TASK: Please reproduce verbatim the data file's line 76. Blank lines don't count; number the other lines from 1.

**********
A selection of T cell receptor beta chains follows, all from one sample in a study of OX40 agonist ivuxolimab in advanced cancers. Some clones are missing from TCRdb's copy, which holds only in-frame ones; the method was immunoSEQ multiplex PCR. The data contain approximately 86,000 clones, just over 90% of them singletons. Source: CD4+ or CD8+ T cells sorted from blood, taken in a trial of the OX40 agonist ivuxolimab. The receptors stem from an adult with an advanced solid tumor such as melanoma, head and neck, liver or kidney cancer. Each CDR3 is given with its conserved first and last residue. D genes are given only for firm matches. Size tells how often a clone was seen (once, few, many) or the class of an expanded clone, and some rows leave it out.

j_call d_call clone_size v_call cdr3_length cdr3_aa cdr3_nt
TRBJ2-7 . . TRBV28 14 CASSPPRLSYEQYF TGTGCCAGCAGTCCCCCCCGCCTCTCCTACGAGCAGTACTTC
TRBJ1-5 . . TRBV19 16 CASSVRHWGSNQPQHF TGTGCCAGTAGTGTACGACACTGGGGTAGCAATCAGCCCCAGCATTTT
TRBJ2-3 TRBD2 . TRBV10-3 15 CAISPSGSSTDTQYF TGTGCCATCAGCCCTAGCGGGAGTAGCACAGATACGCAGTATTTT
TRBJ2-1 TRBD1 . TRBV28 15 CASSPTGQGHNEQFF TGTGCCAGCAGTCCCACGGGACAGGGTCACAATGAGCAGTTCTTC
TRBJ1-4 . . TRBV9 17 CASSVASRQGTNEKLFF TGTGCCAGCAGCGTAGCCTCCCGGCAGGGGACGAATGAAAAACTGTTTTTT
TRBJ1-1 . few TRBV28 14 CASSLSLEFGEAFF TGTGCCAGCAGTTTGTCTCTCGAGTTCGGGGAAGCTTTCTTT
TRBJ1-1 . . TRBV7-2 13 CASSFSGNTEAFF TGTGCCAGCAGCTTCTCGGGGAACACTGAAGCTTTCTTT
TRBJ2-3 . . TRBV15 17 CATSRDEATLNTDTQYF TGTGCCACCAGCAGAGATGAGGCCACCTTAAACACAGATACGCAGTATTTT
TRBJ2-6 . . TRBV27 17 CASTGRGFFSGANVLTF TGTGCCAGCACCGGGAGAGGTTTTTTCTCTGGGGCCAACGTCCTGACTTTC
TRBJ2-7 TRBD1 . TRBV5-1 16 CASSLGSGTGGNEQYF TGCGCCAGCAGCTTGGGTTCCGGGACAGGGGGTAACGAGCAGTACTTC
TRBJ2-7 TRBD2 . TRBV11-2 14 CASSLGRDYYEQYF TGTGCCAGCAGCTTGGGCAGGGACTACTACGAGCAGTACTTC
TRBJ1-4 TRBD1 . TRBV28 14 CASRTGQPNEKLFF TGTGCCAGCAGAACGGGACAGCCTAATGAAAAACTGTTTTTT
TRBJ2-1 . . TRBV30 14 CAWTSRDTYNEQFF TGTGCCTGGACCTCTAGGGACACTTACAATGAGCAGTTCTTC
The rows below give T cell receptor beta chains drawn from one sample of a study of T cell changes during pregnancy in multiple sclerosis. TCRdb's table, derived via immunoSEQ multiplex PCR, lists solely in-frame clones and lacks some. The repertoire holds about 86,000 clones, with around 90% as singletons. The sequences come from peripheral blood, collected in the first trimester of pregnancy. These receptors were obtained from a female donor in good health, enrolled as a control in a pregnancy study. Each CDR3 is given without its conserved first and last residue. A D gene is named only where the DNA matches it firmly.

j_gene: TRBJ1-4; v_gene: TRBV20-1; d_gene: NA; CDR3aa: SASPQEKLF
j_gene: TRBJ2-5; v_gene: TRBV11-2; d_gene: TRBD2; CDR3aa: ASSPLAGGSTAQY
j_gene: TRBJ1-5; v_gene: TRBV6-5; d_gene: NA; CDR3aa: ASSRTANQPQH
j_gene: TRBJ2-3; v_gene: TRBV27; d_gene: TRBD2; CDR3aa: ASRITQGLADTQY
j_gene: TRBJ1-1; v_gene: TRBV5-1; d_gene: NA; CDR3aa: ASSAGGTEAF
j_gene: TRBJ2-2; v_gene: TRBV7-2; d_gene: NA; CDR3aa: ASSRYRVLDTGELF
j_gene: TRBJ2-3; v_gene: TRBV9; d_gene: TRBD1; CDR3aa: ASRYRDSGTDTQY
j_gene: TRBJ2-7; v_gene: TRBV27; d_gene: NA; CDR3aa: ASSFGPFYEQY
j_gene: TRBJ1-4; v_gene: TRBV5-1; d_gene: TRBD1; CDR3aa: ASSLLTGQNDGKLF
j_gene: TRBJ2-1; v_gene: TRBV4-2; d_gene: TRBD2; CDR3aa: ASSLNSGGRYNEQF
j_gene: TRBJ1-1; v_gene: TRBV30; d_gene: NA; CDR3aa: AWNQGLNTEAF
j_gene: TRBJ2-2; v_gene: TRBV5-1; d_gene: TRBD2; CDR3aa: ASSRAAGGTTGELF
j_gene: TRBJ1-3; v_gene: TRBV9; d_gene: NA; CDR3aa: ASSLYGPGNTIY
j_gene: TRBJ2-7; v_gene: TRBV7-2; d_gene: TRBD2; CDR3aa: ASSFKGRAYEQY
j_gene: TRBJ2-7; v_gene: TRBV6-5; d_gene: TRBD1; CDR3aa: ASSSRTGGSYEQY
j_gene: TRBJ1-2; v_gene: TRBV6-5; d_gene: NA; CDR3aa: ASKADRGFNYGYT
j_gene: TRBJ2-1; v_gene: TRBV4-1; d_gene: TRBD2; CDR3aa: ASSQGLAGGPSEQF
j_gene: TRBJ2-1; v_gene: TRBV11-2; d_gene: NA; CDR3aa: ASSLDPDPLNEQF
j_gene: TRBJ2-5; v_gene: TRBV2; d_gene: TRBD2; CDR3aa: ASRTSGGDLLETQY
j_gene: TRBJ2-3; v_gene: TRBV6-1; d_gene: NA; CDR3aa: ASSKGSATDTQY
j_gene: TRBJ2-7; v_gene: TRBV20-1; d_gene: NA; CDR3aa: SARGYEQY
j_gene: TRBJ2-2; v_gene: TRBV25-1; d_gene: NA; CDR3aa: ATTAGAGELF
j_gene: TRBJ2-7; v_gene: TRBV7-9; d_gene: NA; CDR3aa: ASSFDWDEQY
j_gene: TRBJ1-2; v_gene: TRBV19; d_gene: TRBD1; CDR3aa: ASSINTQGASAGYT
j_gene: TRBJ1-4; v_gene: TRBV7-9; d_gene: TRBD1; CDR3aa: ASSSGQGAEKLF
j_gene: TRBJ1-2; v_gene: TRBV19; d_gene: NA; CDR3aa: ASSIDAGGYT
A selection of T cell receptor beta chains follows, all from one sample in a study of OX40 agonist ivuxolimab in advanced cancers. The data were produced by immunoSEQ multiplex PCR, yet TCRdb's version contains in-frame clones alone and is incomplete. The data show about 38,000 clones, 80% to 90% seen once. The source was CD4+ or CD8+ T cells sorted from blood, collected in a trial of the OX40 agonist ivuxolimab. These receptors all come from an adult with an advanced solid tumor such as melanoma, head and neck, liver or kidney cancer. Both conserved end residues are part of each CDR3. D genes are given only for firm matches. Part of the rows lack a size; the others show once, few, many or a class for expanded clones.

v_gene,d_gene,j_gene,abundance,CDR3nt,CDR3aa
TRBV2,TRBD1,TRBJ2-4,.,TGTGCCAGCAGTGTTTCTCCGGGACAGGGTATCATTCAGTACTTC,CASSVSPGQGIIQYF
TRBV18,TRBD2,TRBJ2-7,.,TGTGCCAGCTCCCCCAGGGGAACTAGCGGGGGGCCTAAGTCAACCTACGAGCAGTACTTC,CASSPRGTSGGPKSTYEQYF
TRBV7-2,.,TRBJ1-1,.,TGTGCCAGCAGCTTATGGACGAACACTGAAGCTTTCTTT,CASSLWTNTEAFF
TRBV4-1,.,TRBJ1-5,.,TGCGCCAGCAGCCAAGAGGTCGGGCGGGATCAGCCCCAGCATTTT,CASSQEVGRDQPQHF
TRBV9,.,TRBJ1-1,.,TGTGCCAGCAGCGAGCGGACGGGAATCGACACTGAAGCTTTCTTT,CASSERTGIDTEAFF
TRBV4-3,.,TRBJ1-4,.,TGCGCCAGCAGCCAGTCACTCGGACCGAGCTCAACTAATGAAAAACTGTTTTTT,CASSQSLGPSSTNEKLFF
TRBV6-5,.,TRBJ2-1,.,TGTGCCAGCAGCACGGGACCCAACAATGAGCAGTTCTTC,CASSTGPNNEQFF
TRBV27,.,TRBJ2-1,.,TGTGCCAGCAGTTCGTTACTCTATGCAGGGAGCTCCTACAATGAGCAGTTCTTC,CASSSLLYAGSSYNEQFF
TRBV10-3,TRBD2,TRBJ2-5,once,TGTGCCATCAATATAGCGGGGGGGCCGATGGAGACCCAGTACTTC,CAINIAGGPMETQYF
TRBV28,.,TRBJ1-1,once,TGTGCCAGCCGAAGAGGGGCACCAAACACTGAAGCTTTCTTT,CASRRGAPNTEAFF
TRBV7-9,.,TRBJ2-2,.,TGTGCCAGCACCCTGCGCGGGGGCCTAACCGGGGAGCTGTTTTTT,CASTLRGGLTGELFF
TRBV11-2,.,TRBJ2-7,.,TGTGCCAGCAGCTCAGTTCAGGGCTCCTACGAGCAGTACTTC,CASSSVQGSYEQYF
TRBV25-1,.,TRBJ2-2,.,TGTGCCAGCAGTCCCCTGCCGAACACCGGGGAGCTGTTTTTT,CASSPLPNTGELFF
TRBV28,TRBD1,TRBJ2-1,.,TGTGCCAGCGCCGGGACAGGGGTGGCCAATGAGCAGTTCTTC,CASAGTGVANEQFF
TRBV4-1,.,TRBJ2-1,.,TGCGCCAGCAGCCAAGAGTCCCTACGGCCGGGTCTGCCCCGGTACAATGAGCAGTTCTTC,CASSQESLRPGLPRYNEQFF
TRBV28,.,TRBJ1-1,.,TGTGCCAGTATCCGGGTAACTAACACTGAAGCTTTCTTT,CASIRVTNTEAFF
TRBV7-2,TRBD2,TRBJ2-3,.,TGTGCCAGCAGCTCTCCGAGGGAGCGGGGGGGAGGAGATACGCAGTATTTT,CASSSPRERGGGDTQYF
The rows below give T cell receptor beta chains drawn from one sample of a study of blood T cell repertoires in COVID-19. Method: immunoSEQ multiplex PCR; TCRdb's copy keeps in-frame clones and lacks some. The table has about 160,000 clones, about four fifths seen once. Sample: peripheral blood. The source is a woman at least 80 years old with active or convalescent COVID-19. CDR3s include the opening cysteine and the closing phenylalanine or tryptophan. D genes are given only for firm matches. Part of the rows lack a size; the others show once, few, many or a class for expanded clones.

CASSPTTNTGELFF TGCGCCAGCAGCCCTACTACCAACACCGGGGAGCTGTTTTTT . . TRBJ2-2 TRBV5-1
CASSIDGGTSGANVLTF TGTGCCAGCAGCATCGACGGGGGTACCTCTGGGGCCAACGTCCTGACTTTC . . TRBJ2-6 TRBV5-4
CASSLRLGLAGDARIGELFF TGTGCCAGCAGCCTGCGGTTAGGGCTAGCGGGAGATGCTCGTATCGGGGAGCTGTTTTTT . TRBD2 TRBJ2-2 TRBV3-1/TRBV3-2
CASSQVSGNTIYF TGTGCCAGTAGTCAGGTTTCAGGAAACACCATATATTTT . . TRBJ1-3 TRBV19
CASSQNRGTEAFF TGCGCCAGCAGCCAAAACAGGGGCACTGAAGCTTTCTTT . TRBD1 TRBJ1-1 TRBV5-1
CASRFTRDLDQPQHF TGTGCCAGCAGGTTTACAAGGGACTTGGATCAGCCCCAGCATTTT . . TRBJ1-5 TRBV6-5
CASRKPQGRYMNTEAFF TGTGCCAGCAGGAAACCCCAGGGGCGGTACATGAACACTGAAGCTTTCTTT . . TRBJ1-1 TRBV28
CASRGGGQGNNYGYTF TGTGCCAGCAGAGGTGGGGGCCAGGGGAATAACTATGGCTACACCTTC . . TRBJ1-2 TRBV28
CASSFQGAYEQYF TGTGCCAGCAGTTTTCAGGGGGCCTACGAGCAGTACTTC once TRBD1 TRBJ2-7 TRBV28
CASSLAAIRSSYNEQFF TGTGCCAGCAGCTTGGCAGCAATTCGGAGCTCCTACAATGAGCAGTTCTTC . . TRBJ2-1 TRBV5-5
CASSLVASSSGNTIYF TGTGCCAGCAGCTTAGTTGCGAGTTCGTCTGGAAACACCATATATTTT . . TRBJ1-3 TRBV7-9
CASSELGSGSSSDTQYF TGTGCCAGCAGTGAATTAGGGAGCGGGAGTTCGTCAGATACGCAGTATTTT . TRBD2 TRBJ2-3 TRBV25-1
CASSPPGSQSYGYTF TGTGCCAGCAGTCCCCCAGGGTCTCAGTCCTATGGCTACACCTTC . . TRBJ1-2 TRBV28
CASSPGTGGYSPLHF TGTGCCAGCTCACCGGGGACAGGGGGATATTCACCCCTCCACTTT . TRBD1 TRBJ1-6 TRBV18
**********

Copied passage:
CASSPGTGGYSPLHF TGTGCCAGCTCACCGGGGACAGGGGGATATTCACCCCTCCACTTT . TRBD1 TRBJ1-6 TRBV18